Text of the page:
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Sparking Conversation: Nick’s Story in Honor of Rare Disease Day

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I’m a patient who has had an interesting history stemming from a neonatal stroke. I was born with a neonatal stroke that caused concerns for microcephaly, I was growth restricted, had an undescended testicle, two small holes in the heart which healed without treatment, ocular blurring, and laryngomalacia. I believed that partial truth until recently, when I was diagnosed through a radiology exam as having, amongst other findings, a porencephalic cyst. 

When I was a child, I was bullied heavily for being different from everyone else. We moved once to get away from it, and again after I graduated high school with honors, despite my math deficit. I have been wanting to know the truth about my stroke ever since graduating high school. In 2021, we underwent genetic testing. This testing resulted in finding out that my mom and I are carriers for CEP290. My dad and I have a chromosomal duplication that is unheard of, called 4p31.3-32.1 duplication syndrome. The latter is of unknown significance. 

I have had eye, coordination, and left arm challenges for as long as I can remember. I recently developed a posture lean that no one can seem to diagnose properly, everything from FND to thoracic kyphosis, to encephalopathy. I saw a chiropractor for a pinched nerve that did go away but gave me a piece of its mind with digestive upset and a posture lean. My theory is that it is a sensory symptom due to the cyst in the brain affecting the somatosensory system. We sadly won’t know the full story until I see a neurologist, but I’m confident my story will spark some conversation amongst the community.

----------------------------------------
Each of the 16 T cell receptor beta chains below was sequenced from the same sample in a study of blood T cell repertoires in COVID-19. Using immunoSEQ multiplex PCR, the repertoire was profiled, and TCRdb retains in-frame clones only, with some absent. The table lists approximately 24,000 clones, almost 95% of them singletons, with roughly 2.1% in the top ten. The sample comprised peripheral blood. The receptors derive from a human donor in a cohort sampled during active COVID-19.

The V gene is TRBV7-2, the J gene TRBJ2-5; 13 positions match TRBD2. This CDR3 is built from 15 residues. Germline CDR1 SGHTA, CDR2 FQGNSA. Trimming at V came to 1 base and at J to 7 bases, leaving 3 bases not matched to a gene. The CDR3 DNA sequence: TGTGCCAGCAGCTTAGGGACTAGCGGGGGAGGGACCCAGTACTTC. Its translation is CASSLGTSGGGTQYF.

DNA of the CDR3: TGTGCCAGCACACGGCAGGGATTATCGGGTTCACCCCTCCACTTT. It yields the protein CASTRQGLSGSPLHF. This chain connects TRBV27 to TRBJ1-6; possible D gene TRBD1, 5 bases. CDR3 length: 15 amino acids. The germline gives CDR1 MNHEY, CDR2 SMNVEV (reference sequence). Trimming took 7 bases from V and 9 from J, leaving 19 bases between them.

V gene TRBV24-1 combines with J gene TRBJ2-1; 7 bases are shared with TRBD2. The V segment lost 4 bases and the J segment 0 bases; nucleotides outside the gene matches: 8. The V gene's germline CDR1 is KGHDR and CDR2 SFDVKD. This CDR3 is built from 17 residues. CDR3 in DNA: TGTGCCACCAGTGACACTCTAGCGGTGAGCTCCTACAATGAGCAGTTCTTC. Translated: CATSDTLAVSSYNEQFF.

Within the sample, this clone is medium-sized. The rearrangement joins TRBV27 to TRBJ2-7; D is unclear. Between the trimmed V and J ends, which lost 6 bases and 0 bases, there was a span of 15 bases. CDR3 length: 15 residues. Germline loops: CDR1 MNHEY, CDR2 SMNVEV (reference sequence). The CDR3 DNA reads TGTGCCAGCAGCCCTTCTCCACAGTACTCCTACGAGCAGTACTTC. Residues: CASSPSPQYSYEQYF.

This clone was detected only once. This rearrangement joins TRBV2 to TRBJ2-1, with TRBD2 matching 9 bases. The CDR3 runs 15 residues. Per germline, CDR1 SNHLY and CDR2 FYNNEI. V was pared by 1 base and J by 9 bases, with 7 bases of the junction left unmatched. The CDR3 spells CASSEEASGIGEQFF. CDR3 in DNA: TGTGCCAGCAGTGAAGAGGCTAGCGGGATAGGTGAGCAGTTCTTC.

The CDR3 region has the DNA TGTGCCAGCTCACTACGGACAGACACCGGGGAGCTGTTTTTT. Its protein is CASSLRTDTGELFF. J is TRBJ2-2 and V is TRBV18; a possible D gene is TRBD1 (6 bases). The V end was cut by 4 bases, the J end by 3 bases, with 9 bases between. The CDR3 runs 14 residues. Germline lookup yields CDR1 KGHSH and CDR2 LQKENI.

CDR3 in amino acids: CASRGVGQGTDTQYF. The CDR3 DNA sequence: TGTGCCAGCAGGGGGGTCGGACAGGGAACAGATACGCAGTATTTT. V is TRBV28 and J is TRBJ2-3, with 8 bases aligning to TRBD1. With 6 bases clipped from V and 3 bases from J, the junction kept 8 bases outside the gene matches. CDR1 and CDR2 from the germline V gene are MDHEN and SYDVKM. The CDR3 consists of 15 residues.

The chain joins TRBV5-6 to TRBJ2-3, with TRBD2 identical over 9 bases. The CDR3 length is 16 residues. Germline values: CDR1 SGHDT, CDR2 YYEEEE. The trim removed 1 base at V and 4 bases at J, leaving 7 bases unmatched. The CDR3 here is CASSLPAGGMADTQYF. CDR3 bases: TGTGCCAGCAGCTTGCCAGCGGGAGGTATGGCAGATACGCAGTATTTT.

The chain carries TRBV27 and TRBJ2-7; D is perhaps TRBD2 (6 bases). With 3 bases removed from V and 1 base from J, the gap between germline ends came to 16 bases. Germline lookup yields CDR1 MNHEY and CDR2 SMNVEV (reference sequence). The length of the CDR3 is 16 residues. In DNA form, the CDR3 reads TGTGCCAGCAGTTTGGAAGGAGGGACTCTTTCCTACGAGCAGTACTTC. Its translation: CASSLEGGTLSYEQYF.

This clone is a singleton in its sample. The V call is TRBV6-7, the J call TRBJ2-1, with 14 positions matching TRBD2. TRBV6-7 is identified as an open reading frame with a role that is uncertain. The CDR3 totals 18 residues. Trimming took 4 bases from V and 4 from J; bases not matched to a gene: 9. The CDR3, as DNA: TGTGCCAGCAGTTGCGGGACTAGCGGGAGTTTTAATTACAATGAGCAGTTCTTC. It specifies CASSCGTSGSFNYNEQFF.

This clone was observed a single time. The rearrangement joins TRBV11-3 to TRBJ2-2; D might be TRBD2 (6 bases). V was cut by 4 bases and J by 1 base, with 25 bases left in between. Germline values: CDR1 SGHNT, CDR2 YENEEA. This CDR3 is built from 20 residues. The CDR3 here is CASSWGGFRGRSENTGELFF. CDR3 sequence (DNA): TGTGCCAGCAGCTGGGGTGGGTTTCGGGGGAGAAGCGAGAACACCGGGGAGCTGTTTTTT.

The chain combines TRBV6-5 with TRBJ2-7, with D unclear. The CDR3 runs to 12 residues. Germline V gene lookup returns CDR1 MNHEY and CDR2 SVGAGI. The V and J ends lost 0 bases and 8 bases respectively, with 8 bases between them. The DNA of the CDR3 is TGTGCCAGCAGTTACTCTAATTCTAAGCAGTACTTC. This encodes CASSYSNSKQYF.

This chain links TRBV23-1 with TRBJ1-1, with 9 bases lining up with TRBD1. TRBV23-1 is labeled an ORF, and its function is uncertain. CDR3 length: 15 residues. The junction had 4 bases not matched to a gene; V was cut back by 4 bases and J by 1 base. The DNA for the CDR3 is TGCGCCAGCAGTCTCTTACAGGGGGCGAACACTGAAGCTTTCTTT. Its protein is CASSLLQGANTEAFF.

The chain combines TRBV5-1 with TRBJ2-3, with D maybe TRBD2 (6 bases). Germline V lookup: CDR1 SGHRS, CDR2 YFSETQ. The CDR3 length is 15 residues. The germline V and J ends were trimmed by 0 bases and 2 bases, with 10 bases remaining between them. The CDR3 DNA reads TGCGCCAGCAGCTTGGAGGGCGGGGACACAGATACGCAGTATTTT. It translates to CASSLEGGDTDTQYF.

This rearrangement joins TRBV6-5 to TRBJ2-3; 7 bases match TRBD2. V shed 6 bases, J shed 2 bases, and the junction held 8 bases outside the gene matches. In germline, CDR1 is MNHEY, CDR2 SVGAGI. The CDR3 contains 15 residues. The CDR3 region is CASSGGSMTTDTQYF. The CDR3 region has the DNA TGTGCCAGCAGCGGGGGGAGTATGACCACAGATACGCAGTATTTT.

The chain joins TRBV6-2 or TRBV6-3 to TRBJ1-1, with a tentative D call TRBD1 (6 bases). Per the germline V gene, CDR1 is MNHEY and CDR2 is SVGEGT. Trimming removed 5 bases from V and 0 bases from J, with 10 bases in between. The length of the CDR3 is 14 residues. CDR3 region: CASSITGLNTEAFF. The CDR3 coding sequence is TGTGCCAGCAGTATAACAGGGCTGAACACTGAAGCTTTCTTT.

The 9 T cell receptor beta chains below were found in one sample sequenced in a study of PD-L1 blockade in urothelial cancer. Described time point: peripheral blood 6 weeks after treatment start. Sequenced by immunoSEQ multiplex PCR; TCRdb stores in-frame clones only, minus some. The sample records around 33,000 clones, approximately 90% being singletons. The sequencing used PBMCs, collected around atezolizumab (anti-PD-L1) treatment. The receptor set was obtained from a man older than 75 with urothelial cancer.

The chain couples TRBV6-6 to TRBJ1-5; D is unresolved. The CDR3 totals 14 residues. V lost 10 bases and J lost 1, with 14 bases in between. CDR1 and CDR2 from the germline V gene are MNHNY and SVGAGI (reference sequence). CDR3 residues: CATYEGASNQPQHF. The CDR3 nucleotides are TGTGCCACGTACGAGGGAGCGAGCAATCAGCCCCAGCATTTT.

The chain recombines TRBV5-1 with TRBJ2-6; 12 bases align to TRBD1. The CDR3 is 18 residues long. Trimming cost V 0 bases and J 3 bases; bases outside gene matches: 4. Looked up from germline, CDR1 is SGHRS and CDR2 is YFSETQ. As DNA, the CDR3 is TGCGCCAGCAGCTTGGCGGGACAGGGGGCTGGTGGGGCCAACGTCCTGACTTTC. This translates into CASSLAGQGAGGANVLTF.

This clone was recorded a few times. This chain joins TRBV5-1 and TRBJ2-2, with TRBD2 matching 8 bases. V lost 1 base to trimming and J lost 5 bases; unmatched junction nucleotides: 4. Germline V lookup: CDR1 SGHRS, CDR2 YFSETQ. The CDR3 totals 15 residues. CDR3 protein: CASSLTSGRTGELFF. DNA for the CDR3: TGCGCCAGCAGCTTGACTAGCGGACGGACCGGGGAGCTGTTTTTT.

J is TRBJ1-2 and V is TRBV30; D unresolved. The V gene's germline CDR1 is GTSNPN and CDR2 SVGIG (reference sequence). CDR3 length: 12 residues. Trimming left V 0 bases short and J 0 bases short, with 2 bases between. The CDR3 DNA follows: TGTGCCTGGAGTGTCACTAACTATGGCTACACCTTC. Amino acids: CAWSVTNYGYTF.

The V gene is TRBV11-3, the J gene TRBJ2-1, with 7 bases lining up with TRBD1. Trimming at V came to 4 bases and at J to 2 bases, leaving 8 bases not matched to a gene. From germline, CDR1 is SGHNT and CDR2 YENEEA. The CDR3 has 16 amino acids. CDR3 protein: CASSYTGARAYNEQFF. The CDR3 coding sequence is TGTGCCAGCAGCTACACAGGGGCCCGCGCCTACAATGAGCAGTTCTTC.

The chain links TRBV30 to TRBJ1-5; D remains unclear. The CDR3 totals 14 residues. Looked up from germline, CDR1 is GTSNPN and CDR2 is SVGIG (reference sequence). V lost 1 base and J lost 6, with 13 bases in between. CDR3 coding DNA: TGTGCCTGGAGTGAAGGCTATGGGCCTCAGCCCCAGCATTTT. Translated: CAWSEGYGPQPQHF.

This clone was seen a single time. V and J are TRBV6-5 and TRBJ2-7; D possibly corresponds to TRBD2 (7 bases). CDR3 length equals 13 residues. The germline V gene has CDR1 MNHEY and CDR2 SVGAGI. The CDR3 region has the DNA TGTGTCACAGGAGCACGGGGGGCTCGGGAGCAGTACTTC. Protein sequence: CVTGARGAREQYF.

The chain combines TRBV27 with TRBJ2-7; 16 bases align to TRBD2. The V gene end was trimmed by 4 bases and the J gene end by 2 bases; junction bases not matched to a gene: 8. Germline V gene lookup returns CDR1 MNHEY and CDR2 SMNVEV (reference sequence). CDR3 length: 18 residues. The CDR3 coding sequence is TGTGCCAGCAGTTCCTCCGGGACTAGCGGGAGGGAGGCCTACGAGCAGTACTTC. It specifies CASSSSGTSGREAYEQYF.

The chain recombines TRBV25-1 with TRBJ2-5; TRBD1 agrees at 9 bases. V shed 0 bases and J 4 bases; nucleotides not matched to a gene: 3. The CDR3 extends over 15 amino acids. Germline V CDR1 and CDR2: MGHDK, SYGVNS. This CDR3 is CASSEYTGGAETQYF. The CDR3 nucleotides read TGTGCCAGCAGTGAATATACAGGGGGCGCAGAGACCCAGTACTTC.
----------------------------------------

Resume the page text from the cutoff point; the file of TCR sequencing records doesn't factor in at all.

I want to connect with others who have a porencephalic cyst and other rare cephalic disorders, as well as raise awareness for my oldest cousin, Chris, who also has a cyst in his brain. It affects his speech and auditory processing. I want to help other people with other rare conditions to benefit them in whatever way I can.   

One of the biggest challenges that those outside of the rare disease community may not know of would be getting diagnosed properly. I can’t stress how important this is. It is so challenging to find a specialist who knows the ins and outs of what some of these people have to go through. I know people who are struggling to find the right diagnosis so they can gain access to proper treatment. I also know that most rare conditions are not curable, but we can fight to be understood by the public, and we can open the doors to new therapies that are currently being developed.   

To me, health equity, the theme of Rare Disease Day 2023, means treating everyone how you would like to be treated regardless of looks or condition. I have a posture condition due to a possible sensory issue involving my cyst, so if you see the “leaning tower of Pisa,” it’s okay to say hi, I don’t bite!   

This year, I am celebrating Rare Disease Day by posting my story titled, “Alone I’m rare, but with unity we fight for tomorrow to be understood!” I’ll also be talking to other people through rareconnect.org about the conditions and challenges that they face in day-to-day life living with a rare disease.